We use cookies to understand how you use our site and to improve your experience. This includes personalizing content and advertising. To learn more, click here. By continuing to use our site, you accept our use of cookies. Cookie Policy.

Features Partner Sites Information LinkXpress
Sign In
Advertise with Us
Detecto

Download Mobile App




Events

ATTENTION: Due to the COVID-19 PANDEMIC, many events are being rescheduled for a later date, converted into virtual venues, or altogether cancelled. Please check with the event organizer or website prior to planning for any forthcoming event.
16 Feb 2023 - 18 Feb 2023

FDA to Establish Oversight Rules for AI in Medicine

By HospiMedica International staff writers
Posted on 17 Apr 2019
Print article
The US Food and Drug Administration (FDA; Silver Spring, MD, USA) is developing a framework for regulating artificial intelligence (AI) products used in medicine that continually adapt based on new data.

In a white paper published in March 2019, the FDA details the criteria the agency proposes for rules that will be used to determine when and if medical products that rely on AI will require FDA review before being commercialized. The FDA review may include examination of the underlying performance of a product’s algorithms, a manufacturer’s plan to make modifications, and the manufacturer’s ability to manage the risks associated with any modifications.

The FDA has already approved medical devices that rely on “locked algorithms,” which do not change each time they are used, but instead are changed by a manufacturer at intervals, using specific training data and a validation process to ensure proper functioning of the system. Among such devices approved during 2018 were a device that is used to detect degenerative diabetic retinopathy, and another one designed to alert providers of a potential stroke in patients.

According to the FDA, the proper performance of those locked algorithms, and others like them, is crucial to ensuring that doctors base life-and-death treatment decisions on accurate information. That task is harder for products that learn and evolve on their own, in ways that are difficult even for the manufacturers of such systems to understand. An example of such one system uses AI algorithms to identify breast cancer lesions on mammograms and learns to improve its confidence and identify new subgroups of cancer, based on its exposure to additional real world data.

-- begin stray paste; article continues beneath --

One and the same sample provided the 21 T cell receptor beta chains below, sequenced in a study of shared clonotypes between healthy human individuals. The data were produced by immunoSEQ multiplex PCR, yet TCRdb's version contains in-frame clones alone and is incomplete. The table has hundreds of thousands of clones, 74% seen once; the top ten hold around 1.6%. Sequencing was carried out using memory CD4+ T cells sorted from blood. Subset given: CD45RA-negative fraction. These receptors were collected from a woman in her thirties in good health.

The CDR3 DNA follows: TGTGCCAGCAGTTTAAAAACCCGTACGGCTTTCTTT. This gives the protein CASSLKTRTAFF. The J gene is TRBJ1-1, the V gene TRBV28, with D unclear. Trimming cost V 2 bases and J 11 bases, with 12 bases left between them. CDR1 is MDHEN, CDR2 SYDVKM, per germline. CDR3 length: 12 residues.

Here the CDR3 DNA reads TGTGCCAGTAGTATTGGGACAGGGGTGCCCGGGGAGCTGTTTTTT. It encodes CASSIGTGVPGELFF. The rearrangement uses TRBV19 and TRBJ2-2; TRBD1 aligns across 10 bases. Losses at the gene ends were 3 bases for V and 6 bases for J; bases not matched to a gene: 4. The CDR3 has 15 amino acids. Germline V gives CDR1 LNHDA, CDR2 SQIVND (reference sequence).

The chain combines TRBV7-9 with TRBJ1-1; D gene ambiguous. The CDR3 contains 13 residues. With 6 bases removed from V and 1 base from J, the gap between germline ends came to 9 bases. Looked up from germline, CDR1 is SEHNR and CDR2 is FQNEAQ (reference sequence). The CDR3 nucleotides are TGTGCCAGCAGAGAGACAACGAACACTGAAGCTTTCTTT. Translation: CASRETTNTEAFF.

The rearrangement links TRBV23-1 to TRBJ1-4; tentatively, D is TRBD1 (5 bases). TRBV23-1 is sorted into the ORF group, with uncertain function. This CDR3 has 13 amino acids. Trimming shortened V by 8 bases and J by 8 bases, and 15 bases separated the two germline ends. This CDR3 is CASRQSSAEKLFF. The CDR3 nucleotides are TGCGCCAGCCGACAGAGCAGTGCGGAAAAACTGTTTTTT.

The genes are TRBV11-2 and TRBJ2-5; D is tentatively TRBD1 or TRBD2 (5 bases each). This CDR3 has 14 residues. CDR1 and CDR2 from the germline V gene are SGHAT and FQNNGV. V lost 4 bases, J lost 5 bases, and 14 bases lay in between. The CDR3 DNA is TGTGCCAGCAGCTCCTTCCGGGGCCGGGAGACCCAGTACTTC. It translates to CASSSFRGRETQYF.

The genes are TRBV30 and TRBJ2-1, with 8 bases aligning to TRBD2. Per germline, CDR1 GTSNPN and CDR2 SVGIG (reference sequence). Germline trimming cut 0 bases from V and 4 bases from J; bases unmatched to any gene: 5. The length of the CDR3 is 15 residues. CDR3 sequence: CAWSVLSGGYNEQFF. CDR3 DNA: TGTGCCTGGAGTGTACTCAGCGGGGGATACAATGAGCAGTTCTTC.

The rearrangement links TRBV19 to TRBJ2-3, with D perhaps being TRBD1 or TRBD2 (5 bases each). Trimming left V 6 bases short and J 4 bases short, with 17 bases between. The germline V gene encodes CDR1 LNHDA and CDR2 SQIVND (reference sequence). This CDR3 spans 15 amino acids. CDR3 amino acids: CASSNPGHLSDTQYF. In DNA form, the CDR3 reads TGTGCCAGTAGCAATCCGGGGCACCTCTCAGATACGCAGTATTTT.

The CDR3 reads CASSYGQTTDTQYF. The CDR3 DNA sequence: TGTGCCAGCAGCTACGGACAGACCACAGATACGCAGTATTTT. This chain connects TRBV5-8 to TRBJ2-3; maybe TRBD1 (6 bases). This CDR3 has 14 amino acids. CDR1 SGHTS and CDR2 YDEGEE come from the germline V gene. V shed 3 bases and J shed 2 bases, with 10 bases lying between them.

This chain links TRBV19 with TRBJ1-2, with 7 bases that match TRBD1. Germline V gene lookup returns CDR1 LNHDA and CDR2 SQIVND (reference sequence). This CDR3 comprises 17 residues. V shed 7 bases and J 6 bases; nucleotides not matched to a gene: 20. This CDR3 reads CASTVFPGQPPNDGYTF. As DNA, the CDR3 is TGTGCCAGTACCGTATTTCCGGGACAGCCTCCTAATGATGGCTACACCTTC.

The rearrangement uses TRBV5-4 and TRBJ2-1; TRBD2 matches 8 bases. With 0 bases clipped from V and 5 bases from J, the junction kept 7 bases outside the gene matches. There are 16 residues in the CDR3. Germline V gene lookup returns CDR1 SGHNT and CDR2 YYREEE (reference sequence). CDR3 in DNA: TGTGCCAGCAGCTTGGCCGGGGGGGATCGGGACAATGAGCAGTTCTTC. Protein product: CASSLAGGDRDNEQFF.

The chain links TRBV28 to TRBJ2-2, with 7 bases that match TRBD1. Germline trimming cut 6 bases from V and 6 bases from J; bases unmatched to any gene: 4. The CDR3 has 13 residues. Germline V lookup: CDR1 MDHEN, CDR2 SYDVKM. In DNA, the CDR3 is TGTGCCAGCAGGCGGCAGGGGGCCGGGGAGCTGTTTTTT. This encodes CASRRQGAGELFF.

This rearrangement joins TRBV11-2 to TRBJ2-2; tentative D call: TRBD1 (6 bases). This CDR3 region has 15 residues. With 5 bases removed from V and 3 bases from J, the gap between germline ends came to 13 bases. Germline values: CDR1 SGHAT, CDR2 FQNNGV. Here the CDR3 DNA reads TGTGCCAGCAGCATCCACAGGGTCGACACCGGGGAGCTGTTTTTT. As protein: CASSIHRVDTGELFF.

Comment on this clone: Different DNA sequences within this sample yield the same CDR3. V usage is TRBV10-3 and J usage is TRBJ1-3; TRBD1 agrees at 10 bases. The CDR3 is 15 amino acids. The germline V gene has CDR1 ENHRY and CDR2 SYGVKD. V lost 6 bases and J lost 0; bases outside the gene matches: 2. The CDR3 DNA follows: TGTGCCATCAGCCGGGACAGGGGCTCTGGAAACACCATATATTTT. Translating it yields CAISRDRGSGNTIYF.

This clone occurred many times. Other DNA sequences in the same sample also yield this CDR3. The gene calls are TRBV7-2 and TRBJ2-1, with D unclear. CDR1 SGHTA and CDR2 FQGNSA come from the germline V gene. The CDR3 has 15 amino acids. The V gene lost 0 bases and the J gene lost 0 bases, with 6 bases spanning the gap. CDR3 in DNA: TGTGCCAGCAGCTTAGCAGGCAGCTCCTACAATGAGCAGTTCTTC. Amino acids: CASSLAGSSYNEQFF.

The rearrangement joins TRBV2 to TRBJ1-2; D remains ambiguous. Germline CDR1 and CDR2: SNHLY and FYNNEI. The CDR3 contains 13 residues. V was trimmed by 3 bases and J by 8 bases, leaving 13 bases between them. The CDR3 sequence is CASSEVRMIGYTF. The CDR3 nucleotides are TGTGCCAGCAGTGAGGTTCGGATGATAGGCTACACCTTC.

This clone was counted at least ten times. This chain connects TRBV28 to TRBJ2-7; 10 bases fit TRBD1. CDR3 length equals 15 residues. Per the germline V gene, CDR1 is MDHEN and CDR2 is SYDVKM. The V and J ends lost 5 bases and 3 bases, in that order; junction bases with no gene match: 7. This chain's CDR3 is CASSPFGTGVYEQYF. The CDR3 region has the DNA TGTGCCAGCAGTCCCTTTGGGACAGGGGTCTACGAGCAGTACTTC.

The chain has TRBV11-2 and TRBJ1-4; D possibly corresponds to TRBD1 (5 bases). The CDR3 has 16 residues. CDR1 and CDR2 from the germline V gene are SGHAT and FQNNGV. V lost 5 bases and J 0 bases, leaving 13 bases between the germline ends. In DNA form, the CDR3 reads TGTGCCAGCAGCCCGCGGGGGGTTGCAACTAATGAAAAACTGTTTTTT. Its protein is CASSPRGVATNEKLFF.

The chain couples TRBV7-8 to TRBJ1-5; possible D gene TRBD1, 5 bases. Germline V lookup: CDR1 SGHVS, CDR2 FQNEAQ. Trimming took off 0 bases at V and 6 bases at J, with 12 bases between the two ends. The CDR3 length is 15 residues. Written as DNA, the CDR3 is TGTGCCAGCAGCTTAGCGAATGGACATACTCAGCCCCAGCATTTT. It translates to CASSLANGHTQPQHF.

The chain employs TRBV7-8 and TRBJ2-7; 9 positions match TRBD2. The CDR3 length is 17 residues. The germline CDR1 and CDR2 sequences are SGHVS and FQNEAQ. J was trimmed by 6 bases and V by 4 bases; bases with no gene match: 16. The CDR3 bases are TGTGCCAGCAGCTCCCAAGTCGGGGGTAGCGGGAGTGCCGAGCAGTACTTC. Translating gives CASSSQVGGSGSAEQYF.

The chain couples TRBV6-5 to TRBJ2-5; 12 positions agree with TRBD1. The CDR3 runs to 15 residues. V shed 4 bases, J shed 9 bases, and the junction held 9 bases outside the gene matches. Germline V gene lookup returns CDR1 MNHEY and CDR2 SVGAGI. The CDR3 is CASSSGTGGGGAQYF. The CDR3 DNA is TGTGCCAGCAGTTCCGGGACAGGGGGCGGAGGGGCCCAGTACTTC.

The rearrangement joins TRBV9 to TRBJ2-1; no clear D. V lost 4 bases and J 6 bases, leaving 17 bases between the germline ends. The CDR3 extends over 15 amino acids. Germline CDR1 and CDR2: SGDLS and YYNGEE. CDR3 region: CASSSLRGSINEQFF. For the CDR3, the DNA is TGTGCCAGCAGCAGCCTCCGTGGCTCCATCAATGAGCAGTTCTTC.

“A new approach to these technologies would address the need for the algorithms to learn and adapt when used in the real world. It would be a more tailored fit than our existing regulatory paradigm for software as a medical device,” explained FDA outgoing commissioner Scott Gottlieb, MD. “I can envision a world where, one day, artificial intelligence can help detect and treat challenging health problems, for example by recognizing the signs of disease well in advance of what we can do today.”

The FDA recently launched a fellowship program with Harvard University (Boston, MA, USA) on AI and machine learning, which is focused on designing, developing, and implementing algorithms for regulatory science applications. One such example is innovative clinical decision support software that uses AI algorithms to help alert neurovascular specialists of brain deterioration.

Related Links:
US Food and Drug Administration

Gold Supplier
Premium Ultrasound Scanner
ARIETTA 850
New
Memory Foam Mattress
MM-59
New
Analgesic Gas Delivery System
O-Two Equinox Advantage
New
X-Ray Image Acquisition Software
dicomPACS DX-R

Print article

Channels

AI

view channel
Image: A novel research study moves the needle on predicting coronary artery disease (Photo courtesy of Pexels)

AI-Enabled ECG Analysis Predicts Heart Attack Risk Nearly as well as CT Scans

Increased coronary artery calcium is a marker of coronary artery disease that can lead to a heart attack. Traditionally, CT scans are used to diagnose buildup of coronary artery calcium, although CT scanners... Read more

Critical Care

view channel
Image: The advanced electronic skin could enable multiplex healthcare monitoring (Photo courtesy of Terasaki Institute)

First-of-Its-Kind Electronic Skin Patch Enables Advanced Health Care Monitoring

For some time now, electronic skin (E-skin) patches have been used to monitor bodily physiological and chemical indicators of health. Such monitors, placed on the skin, are capable of measuring various... Read more

Surgical Techniques

view channel
Image: The neuro-chip with soft implantable electrodes could manage brain disorders (Photo courtesy of EPFL)

Implantable Neuro-Chip Uses Machine Learning Algorithm to Detect and Treat Neurological Disorders

Using a combination of low-power chip design, machine learning algorithms, and soft implantable electrodes, researchers have produced a neural interface that can identify and suppress symptoms of different... Read more

Point of Care

view channel
Image: Steripath improves the diagnostic accuracy and timeliness of sepsis test results (Photo courtesy of Magnolia)

All-in-One Device Reduces False-Positive Diagnostic Test Results for Bloodstream Infections

Blood cultures are considered the gold standard diagnostic test for the detection of blood stream infections, such as sepsis. However, positive blood culture results can be frequently wrong, and about... Read more

Business

view channel
Image: Researchers expect broader adoption of AI in healthcare in the near future (Photo courtesy of Pexels)

Artificial Intelligence (AI) Could Save U.S. Healthcare Industry USD 360 Billion Annually

The wider adoption of artificial intelligence (AI) in healthcare could save the U.S. up to USD 360 billion annually although its uptake in the industry is presently limited owing to the absence of trust... Read more
Copyright © 2000-2023 Globetech Media. All rights reserved.